Today in History: Princess Grace dies on this date in 1982
By The Associated Press
Today is Wednesday, Sept. 14, the 257th day of 2022. There are 108 days left in the year.
Today’s Highlight in History:
On Sept. 14, 1901, President William McKinley died in Buffalo, New York, of gunshot wounds inflicted by an assassin; Vice President Theodore Roosevelt succeeded him.
On this date:
In 1814, Francis Scott Key was inspired to write the poem “Defence of Fort McHenry” (later “The Star-Spangled Banner”) after witnessing the American flag flying over the Maryland fort following a night of British naval bombardment during the War of 1812.
In 1847, during the Mexican-American War, U.S. forces under Gen. Winfield Scott took control of Mexico City.
In 1861, the first naval engagement of the Civil War took place as the USS Colorado attacked and sank the Confederate private schooner Judah off Pensacola, Florida.
In 1867, the first volume of “Das Kapital” by Karl Marx was published in Hamburg, Germany.
In 1927, modern dance pioneer Isadora Duncan died in Nice), France, when her scarf became entangled in a wheel of the sports car she was riding in.
In 1982, Princess Grace of Monaco, formerly film star Grace Kelly, died at age 52 of injuries from a car crash the day before; Lebanon’s president-elect Bashir Gemayel was killed by a bomb.
In 1991, the government of South Africa, the African National Congress and the Inkatha Freedom Party signed a national peace pact.
In 1994, on the 34th day of a strike by players, Acting Baseball Commissioner Bud Selig announced the 1994 season was over.
In 2001, Americans packed churches and clogged public squares on a day of remembrance for the victims of the Sept. 11 attacks. President George W. Bush prayed with his Cabinet and attended services at Washington National Cathedral, then flew to New York, where he waded into the ruins of the World Trade Center and addressed rescue workers in a flag-waving, bullhorn-wielding show of resolve.
In 2009, death claimed “Dirty Dancing” star Patrick Swayze at 57; former White House press secretary Jody Powell at age 65; and comic character actor Henry Gibson at age 73.
In 2012, fury over an anti-Muslim film ridiculing the Prophet Muhammad spread across the Muslim world, with deadly clashes near Western embassies in Tunisia and Sudan, an American fast-food restaurant set ablaze in Lebanon, and international peacekeepers attacked in the Sinai.
In 2015, Rowan County, Kentucky, clerk Kim Davis returned to work for the first time since she was jailed for defying a federal court and announced that she would no longer block her deputies from issuing marriage licenses to same-sex couples.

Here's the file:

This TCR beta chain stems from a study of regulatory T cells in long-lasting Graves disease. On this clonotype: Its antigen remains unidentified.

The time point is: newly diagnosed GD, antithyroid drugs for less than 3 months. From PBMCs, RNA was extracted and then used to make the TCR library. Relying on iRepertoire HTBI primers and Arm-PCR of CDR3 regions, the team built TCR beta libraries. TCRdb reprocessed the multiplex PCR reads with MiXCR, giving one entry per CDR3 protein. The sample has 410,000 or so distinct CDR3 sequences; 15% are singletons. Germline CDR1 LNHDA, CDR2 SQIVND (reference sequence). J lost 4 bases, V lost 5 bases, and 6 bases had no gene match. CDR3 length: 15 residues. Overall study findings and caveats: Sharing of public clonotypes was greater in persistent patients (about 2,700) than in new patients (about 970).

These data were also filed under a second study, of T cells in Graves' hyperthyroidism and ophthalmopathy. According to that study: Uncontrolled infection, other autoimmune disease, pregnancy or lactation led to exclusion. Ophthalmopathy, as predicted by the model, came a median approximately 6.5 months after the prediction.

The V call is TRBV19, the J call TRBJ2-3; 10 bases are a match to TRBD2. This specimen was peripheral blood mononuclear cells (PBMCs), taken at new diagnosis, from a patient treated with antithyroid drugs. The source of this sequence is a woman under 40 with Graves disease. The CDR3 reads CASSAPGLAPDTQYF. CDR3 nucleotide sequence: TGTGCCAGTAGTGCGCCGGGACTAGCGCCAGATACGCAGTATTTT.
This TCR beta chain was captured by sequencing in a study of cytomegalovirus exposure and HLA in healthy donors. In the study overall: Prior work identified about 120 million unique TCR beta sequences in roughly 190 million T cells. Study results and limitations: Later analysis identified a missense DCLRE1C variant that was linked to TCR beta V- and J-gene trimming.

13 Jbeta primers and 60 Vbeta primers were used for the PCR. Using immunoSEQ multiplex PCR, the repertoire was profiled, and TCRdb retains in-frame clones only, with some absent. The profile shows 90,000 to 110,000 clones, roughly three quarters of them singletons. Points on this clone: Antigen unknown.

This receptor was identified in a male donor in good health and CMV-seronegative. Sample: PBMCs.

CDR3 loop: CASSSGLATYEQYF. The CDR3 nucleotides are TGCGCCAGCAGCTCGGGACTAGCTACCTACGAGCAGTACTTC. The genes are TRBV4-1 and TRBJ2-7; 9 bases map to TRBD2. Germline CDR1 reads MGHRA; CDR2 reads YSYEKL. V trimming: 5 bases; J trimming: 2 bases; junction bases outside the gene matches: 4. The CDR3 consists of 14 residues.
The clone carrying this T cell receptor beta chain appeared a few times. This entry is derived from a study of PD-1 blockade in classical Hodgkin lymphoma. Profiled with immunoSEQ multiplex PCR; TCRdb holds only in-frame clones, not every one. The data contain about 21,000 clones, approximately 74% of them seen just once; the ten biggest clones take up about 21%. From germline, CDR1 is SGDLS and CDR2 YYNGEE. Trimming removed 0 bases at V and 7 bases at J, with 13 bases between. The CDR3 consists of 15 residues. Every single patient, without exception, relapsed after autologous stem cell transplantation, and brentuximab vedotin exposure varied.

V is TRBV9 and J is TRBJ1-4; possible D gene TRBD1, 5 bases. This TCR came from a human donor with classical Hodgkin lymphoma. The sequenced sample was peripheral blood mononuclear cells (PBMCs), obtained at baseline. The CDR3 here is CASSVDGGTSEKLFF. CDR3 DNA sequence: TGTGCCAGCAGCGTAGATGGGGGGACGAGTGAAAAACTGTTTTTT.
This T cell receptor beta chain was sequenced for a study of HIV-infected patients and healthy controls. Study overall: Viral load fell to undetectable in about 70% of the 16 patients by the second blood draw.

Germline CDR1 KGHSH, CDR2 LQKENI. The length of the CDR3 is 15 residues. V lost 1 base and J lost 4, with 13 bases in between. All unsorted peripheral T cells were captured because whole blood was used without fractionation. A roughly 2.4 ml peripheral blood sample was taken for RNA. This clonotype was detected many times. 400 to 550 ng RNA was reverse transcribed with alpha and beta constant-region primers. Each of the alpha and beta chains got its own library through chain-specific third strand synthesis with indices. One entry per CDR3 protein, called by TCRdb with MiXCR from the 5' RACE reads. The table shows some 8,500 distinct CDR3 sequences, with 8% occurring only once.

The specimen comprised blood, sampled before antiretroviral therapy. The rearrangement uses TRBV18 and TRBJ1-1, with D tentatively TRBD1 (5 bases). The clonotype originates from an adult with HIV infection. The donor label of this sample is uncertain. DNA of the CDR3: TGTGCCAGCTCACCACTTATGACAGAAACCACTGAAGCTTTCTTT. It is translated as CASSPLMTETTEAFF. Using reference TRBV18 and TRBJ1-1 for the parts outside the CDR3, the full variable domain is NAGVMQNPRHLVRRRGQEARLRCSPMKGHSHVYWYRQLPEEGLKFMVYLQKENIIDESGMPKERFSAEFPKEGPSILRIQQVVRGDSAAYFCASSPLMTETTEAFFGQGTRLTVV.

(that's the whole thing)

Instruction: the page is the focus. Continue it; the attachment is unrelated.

Ten years ago: Fury over an anti-Muslim film ridiculing the Prophet Muhammad spread across the Muslim world, with deadly clashes near Western embassies in Tunisia and Sudan, an American fast-food restaurant set ablaze in Lebanon, and international peacekeepers attacked in the Sinai.
Five years ago: CIA Director Mike Pompeo canceled a planned appearance at Harvard University over the school’s decision to name Chelsea Manning a visiting fellow. Former CIA deputy director Mike Morell resigned from his post at Harvard’s John F. Kennedy School of Government, saying he couldn’t be part of an organization that “honors a convicted felon and leaker of classified information.”
One year ago: The Justice Department said it was curtailing federal agents’ use of “no-knock” warrants, and would also prohibit its agents from using chokeholds in most circumstances. South Carolina state police said Alex Murdaugh, a prominent lawyer, had tried to arrange his own death so that a son would get a $10 million life insurance payment, but that the planned fatal shot only grazed his head. (Murdaugh was later charged in the deaths of his wife and their younger son; he is also charged with stealing $8.5 million from people who hired him as an attorney.) Standup comic and former “Saturday Night Live” star Norm Macdonald died at 61; his management team said he’d had cancer for nine years, but kept it private.
Signaling that Broadway was inching back to normalcy, three powerhouse shows — “The Lion King,” “Hamilton” and “Wicked” — reopened to audiences at full capacity.